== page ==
Day 24: Glasgow

Sunday, July 19, 2015
Off to Glasgow today! It’s the largest city in Scotland with over 2 million people in the Greater Glasgow area. The architecture is definitely more modern than Edinburgh, but I only spent a single day there.

We made it the Albion Hotel in Glasgow, the northwest corner of the city, and headed off to breakfast. Check that out on the Food in England/Scotland page. I chose this place because it was near the University of Glasgow and that’s what I really wanted to visit.

University of Glasgow (via K. Emmons)
University of Glasgow (via K. Emmons)

In the afternoon, our group headed down to the University and oogled all the buildings.

Such architecture. Much wow. (via K. Emmons)
Such architecture. Much wow. (via K. Emmons)

I popped my head into the Library for a moment, and the security guard was nice enough to let me wander without being a student of Glasgow. Just being a student was enough for him, thankfully. I wandered around, but it was a Sunday and students were only allowed self-service. That’s enough for them, but I didn’t get to talk to any librarians…

University of Glasgow (via M. Emmons)
University of Glasgow (via M. Emmons)

We then wandered down to the Kelvingrove Art Gallery and Museum.

Kelvingrove Art Gallery and Museum (via K. Emmons)
Kelvingrove Art Gallery and Museum (via K. Emmons)

The Gallery and Museum was opened in 1901 as a part of the Glasgow International Exhibition. Interestingly, the architects focused on Spanish Baroque styles for the building. The collections are found in 22 themed galleries, which include French Impressionists, Scottish art, Ancient Egypt, natural history, and world cultures.

*Side note to my research: during WWII the museum materials were scattered around the country and hidden, which was fortunate because a bomb landed near by, shattering 50 tons of window glass and damaging sculptures in the central hall. Everyone was affected by the Wars…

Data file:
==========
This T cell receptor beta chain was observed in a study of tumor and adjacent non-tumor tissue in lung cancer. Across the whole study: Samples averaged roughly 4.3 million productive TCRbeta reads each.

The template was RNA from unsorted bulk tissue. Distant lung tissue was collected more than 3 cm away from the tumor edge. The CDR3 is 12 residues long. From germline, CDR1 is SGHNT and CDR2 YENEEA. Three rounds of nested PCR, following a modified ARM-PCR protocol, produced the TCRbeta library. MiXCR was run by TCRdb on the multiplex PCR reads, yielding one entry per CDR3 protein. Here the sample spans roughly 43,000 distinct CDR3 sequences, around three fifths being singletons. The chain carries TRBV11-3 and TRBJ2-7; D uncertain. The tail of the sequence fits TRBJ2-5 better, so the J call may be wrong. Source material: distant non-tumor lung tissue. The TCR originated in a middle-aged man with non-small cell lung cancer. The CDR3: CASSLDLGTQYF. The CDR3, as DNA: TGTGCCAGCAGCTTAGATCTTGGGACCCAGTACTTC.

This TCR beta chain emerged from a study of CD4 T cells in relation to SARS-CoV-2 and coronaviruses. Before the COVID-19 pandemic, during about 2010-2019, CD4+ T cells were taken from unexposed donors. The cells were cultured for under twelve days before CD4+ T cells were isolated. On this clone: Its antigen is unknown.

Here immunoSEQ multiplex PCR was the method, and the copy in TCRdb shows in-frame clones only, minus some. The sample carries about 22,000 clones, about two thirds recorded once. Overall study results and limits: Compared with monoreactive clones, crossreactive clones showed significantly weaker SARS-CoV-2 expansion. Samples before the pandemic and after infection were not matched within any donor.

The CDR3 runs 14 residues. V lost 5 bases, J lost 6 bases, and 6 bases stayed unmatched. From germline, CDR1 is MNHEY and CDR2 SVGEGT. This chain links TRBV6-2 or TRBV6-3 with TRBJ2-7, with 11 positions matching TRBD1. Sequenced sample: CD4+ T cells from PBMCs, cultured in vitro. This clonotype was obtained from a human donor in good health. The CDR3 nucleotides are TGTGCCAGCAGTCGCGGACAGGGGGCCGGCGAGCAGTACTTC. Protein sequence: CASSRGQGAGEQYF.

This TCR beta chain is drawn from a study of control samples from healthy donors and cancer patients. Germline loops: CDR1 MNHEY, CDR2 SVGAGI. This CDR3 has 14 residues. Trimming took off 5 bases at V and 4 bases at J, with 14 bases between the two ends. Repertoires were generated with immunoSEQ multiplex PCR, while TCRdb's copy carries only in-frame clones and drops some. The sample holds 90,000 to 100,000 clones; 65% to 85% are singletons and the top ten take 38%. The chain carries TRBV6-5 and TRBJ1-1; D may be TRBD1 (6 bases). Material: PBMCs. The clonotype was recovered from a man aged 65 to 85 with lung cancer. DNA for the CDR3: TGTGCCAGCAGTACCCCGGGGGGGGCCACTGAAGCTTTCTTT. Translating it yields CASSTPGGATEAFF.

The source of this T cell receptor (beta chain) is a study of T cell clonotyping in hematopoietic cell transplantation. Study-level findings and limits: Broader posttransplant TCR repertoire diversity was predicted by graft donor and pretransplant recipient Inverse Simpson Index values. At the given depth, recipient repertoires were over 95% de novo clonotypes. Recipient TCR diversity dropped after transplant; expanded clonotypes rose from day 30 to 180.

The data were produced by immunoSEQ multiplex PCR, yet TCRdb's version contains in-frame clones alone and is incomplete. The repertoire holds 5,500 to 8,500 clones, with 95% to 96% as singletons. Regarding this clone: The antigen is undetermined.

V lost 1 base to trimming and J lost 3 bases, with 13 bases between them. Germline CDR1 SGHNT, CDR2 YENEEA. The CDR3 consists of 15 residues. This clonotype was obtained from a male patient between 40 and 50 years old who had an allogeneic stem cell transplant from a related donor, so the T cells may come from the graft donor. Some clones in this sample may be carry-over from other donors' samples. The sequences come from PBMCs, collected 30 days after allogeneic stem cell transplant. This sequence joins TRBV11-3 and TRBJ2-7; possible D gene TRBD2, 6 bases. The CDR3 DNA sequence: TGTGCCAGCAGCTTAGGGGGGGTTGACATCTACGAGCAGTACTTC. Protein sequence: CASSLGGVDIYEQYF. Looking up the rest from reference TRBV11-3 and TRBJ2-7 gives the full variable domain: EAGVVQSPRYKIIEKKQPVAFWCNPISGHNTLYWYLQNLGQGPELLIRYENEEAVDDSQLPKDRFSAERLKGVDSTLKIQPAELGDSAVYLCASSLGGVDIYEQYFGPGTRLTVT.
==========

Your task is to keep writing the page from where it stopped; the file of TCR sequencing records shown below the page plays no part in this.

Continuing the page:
Upon entering there was a surprise organ concert by John Kitchen! The organ has made its home in the Central Hall since 1902. John Kitchen was a Senior Lecturer in Music at the University of Edinburgh until 2014 when he retired. He now travels the country giving organ recitals and we were fortunate enough to hear him!

Epic organ (via K. Emmons)
Epic organ (via K. Emmons)

I did not get a chance to visit all of the rooms in the museum, but I did see some pretty amazing materials by well known artists. Especially in the French gallery:

“Portrait of Alexander Reid” by Vincent van Gogh (via K. Emmons)
“The Pink Tablecloth” by Henri Matisse (via K. Emmons)
“Vétheuil” by Claude Monet (via K. Emmons)

The Scottish gallery focused on artists from Scotland and depictions of Scottish events. The gallery held:

“The McNab” by Henry Raeburn (via K. Emmons)
“Burn’s Cottage, Alloway, 1876” by Sam Bough (via K. Emmons)
“The Heart of the Trossachs” by James Docharty (via K. Emmons)

The gallery and museum was huge, free, and easy to find. I’m glad I got to spend an afternoon wandering the halls and reflecting on art.

On to Day 25!

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